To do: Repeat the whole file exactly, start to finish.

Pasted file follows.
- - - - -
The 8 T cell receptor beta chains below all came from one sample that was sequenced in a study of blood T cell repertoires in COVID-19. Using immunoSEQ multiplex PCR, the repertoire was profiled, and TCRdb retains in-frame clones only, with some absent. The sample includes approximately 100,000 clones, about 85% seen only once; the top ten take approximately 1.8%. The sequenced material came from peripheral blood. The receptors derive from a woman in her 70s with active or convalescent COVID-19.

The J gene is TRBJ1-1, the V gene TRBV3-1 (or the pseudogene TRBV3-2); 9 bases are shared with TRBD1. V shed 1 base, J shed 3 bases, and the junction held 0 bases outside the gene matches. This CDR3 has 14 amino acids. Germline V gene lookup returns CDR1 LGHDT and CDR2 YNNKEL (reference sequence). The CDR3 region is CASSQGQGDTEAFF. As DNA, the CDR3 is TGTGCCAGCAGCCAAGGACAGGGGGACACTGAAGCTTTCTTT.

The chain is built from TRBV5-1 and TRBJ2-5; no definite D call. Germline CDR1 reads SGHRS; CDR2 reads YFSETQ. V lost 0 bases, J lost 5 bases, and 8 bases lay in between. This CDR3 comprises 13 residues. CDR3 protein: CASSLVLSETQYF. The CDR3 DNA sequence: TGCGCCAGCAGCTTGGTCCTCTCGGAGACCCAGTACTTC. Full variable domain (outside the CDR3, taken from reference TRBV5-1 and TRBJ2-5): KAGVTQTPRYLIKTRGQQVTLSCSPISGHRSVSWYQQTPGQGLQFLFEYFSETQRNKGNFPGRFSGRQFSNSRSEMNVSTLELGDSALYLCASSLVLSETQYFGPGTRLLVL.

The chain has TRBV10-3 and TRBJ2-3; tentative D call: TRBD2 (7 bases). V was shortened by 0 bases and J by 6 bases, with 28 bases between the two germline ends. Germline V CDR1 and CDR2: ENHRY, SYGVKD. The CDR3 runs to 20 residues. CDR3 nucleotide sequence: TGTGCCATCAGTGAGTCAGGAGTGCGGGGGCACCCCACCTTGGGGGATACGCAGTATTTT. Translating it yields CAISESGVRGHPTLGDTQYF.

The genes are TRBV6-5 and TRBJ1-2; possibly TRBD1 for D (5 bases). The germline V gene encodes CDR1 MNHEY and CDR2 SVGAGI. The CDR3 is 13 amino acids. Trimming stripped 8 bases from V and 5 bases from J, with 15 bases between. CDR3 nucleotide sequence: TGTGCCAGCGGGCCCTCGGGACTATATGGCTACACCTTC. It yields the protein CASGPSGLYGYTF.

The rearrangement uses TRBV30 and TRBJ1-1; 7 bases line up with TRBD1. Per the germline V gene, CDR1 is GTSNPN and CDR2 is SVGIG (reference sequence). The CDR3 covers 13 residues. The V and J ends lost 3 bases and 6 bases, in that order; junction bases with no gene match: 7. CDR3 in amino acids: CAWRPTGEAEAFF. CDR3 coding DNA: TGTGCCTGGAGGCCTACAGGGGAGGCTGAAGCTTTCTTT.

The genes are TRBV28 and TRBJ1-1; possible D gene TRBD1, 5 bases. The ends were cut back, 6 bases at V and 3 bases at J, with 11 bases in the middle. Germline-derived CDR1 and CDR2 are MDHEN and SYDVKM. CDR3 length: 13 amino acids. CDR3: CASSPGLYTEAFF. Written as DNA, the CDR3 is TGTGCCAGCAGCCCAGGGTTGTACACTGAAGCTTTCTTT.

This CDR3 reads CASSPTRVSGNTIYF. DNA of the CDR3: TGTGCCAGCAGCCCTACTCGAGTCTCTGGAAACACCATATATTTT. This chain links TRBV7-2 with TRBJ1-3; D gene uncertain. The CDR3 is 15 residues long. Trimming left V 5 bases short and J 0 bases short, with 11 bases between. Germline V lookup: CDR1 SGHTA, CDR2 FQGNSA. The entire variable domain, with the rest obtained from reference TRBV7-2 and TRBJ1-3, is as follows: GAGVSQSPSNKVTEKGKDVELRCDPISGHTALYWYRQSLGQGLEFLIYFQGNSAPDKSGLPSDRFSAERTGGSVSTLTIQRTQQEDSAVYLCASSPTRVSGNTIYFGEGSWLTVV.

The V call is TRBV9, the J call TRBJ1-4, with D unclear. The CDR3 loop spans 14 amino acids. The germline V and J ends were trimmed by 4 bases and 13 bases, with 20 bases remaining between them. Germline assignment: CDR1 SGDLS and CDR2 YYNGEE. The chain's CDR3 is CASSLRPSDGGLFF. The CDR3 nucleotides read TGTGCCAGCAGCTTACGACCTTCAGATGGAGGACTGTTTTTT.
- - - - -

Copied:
The 8 T cell receptor beta chains below all came from one sample that was sequenced in a study of blood T cell repertoires in COVID-19. Using immunoSEQ multiplex PCR, the repertoire was profiled, and TCRdb retains in-frame clones only, with some absent. The sample includes approximately 100,000 clones, about 85% seen only once; the top ten take approximately 1.8%. The sequenced material came from peripheral blood. The receptors derive from a woman in her 70s with active or convalescent COVID-19.

The J gene is TRBJ1-1, the V gene TRBV3-1 (or the pseudogene TRBV3-2); 9 bases are shared with TRBD1. V shed 1 base, J shed 3 bases, and the junction held 0 bases outside the gene matches. This CDR3 has 14 amino acids. Germline V gene lookup returns CDR1 LGHDT and CDR2 YNNKEL (reference sequence). The CDR3 region is CASSQGQGDTEAFF. As DNA, the CDR3 is TGTGCCAGCAGCCAAGGACAGGGGGACACTGAAGCTTTCTTT.

The chain is built from TRBV5-1 and TRBJ2-5; no definite D call. Germline CDR1 reads SGHRS; CDR2 reads YFSETQ. V lost 0 bases, J lost 5 bases, and 8 bases lay in between. This CDR3 comprises 13 residues. CDR3 protein: CASSLVLSETQYF. The CDR3 DNA sequence: TGCGCCAGCAGCTTGGTCCTCTCGGAGACCCAGTACTTC. Full variable domain (outside the CDR3, taken from reference TRBV5-1 and TRBJ2-5): KAGVTQTPRYLIKTRGQQVTLSCSPISGHRSVSWYQQTPGQGLQFLFEYFSETQRNKGNFPGRFSGRQFSNSRSEMNVSTLELGDSALYLCASSLVLSETQYFGPGTRLLVL.

The chain has TRBV10-3 and TRBJ2-3; tentative D call: TRBD2 (7 bases). V was shortened by 0 bases and J by 6 bases, with 28 bases between the two germline ends. Germline V CDR1 and CDR2: ENHRY, SYGVKD. The CDR3 runs to 20 residues. CDR3 nucleotide sequence: TGTGCCATCAGTGAGTCAGGAGTGCGGGGGCACCCCACCTTGGGGGATACGCAGTATTTT. Translating it yields CAISESGVRGHPTLGDTQYF.

The genes are TRBV6-5 and TRBJ1-2; possibly TRBD1 for D (5 bases). The germline V gene encodes CDR1 MNHEY and CDR2 SVGAGI. The CDR3 is 13 amino acids. Trimming stripped 8 bases from V and 5 bases from J, with 15 bases between. CDR3 nucleotide sequence: TGTGCCAGCGGGCCCTCGGGACTATATGGCTACACCTTC. It yields the protein CASGPSGLYGYTF.

The rearrangement uses TRBV30 and TRBJ1-1; 7 bases line up with TRBD1. Per the germline V gene, CDR1 is GTSNPN and CDR2 is SVGIG (reference sequence). The CDR3 covers 13 residues. The V and J ends lost 3 bases and 6 bases, in that order; junction bases with no gene match: 7. CDR3 in amino acids: CAWRPTGEAEAFF. CDR3 coding DNA: TGTGCCTGGAGGCCTACAGGGGAGGCTGAAGCTTTCTTT.

The genes are TRBV28 and TRBJ1-1; possible D gene TRBD1, 5 bases. The ends were cut back, 6 bases at V and 3 bases at J, with 11 bases in the middle. Germline-derived CDR1 and CDR2 are MDHEN and SYDVKM. CDR3 length: 13 amino acids. CDR3: CASSPGLYTEAFF. Written as DNA, the CDR3 is TGTGCCAGCAGCCCAGGGTTGTACACTGAAGCTTTCTTT.

This CDR3 reads CASSPTRVSGNTIYF. DNA of the CDR3: TGTGCCAGCAGCCCTACTCGAGTCTCTGGAAACACCATATATTTT. This chain links TRBV7-2 with TRBJ1-3; D gene uncertain. The CDR3 is 15 residues long. Trimming left V 5 bases short and J 0 bases short, with 11 bases between. Germline V lookup: CDR1 SGHTA, CDR2 FQGNSA. The entire variable domain, with the rest obtained from reference TRBV7-2 and TRBJ1-3, is as follows: GAGVSQSPSNKVTEKGKDVELRCDPISGHTALYWYRQSLGQGLEFLIYFQGNSAPDKSGLPSDRFSAERTGGSVSTLTIQRTQQEDSAVYLCASSPTRVSGNTIYFGEGSWLTVV.

The V call is TRBV9, the J call TRBJ1-4, with D unclear. The CDR3 loop spans 14 amino acids. The germline V and J ends were trimmed by 4 bases and 13 bases, with 20 bases remaining between them. Germline assignment: CDR1 SGDLS and CDR2 YYNGEE. The chain's CDR3 is CASSLRPSDGGLFF. The CDR3 nucleotides read TGTGCCAGCAGCTTACGACCTTCAGATGGAGGACTGTTTTTT.